He said, she said
The topic of who makes more decisions about money is paved with potentially difficult discussions but – thankfully – impartial research has been conducted that can be of some help.
This eZonomics poll is not alone in finding that women tend to take the lead in many matters relating to money. An ING International Survey of almost 12,000 people earlier this year found the prevailing view that women were better at managing money than men, but the majority said men and women were equally as good.
And the He said, she said article examines a study from the United Kingdom which finds “alpha” females are more common in financial decision making in households.
Divide and conquer
The article details six lessons.
In addition to the “alpha” female findings, the article says the study shows “money doesn’t equal power”, so it doesn’t follow that the higher earner in a partnership has more influence on money decisions. It tells how couples tend to become specialists in certain areas – with fewer joint decisions if one of the partners stays at home.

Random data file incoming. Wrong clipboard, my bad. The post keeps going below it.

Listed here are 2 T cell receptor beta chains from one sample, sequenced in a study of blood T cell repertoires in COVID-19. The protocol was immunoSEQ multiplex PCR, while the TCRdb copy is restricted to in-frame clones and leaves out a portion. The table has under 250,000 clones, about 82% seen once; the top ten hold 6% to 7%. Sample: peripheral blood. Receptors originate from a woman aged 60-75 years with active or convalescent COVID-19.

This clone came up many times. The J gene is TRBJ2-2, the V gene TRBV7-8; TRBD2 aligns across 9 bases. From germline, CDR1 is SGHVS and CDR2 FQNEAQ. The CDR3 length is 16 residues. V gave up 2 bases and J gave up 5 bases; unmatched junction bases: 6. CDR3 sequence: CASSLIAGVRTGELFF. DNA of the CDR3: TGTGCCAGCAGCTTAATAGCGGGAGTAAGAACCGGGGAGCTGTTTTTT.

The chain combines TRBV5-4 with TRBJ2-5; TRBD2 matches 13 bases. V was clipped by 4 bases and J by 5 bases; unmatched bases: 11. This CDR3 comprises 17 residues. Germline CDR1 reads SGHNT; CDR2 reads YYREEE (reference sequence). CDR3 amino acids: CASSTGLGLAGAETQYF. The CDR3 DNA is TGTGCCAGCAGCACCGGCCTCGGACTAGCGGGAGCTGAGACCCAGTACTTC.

Finally, it tells how a study using European Union research shows there are different trends in different nations. Don’t delay The video Who’s better at money highlights some challenges men and women face, particularly in relation to planning for retirement.
It tells how an ING survey shows single women and young people appear to be less prepared for retirement.
It says: “Men and women prepare for their financial futures differently. But by delaying, women are in a more difficult position. The earlier you start to save for retirement the easier it tends to be.”